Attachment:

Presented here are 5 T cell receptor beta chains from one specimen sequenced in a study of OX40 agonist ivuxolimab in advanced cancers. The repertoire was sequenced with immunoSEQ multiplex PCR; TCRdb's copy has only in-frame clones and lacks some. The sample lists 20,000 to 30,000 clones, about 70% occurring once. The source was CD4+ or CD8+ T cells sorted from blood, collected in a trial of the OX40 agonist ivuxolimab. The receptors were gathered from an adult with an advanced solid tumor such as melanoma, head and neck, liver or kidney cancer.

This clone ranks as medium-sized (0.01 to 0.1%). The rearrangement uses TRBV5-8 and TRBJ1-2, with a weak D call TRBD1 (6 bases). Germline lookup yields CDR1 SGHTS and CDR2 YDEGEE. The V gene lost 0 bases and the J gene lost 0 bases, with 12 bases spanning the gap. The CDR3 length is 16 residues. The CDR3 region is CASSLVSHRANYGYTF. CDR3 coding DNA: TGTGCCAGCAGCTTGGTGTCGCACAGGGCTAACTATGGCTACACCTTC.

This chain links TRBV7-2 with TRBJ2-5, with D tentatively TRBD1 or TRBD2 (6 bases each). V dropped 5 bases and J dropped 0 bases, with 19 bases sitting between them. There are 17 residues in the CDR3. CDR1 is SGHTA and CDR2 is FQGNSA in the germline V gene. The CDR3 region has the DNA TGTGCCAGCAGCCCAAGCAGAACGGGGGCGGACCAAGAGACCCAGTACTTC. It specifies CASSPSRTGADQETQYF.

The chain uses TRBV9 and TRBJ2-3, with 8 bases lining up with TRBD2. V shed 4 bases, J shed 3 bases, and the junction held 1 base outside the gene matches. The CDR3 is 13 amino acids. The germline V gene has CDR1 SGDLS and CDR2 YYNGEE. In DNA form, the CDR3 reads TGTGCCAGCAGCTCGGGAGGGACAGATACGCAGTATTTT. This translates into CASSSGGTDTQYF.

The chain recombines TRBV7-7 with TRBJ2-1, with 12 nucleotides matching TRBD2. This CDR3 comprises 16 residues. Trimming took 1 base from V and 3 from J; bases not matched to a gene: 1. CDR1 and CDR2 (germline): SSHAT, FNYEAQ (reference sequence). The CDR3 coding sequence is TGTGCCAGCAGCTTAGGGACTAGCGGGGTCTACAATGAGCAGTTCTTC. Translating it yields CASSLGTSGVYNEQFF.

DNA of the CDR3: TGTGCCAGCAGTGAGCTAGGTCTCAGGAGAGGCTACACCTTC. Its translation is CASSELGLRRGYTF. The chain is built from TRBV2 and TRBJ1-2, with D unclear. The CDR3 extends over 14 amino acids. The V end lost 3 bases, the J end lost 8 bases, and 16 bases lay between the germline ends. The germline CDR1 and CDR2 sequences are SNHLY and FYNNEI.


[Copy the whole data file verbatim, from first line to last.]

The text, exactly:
Presented here are 5 T cell receptor beta chains from one specimen sequenced in a study of OX40 agonist ivuxolimab in advanced cancers. The repertoire was sequenced with immunoSEQ multiplex PCR; TCRdb's copy has only in-frame clones and lacks some. The sample lists 20,000 to 30,000 clones, about 70% occurring once. The source was CD4+ or CD8+ T cells sorted from blood, collected in a trial of the OX40 agonist ivuxolimab. The receptors were gathered from an adult with an advanced solid tumor such as melanoma, head and neck, liver or kidney cancer.

This clone ranks as medium-sized (0.01 to 0.1%). The rearrangement uses TRBV5-8 and TRBJ1-2, with a weak D call TRBD1 (6 bases). Germline lookup yields CDR1 SGHTS and CDR2 YDEGEE. The V gene lost 0 bases and the J gene lost 0 bases, with 12 bases spanning the gap. The CDR3 length is 16 residues. The CDR3 region is CASSLVSHRANYGYTF. CDR3 coding DNA: TGTGCCAGCAGCTTGGTGTCGCACAGGGCTAACTATGGCTACACCTTC.

This chain links TRBV7-2 with TRBJ2-5, with D tentatively TRBD1 or TRBD2 (6 bases each). V dropped 5 bases and J dropped 0 bases, with 19 bases sitting between them. There are 17 residues in the CDR3. CDR1 is SGHTA and CDR2 is FQGNSA in the germline V gene. The CDR3 region has the DNA TGTGCCAGCAGCCCAAGCAGAACGGGGGCGGACCAAGAGACCCAGTACTTC. It specifies CASSPSRTGADQETQYF.

The chain uses TRBV9 and TRBJ2-3, with 8 bases lining up with TRBD2. V shed 4 bases, J shed 3 bases, and the junction held 1 base outside the gene matches. The CDR3 is 13 amino acids. The germline V gene has CDR1 SGDLS and CDR2 YYNGEE. In DNA form, the CDR3 reads TGTGCCAGCAGCTCGGGAGGGACAGATACGCAGTATTTT. This translates into CASSSGGTDTQYF.

The chain recombines TRBV7-7 with TRBJ2-1, with 12 nucleotides matching TRBD2. This CDR3 comprises 16 residues. Trimming took 1 base from V and 3 from J; bases not matched to a gene: 1. CDR1 and CDR2 (germline): SSHAT, FNYEAQ (reference sequence). The CDR3 coding sequence is TGTGCCAGCAGCTTAGGGACTAGCGGGGTCTACAATGAGCAGTTCTTC. Translating it yields CASSLGTSGVYNEQFF.

DNA of the CDR3: TGTGCCAGCAGTGAGCTAGGTCTCAGGAGAGGCTACACCTTC. Its translation is CASSELGLRRGYTF. The chain is built from TRBV2 and TRBJ1-2, with D unclear. The CDR3 extends over 14 amino acids. The V end lost 3 bases, the J end lost 8 bases, and 16 bases lay between the germline ends. The germline CDR1 and CDR2 sequences are SNHLY and FYNNEI.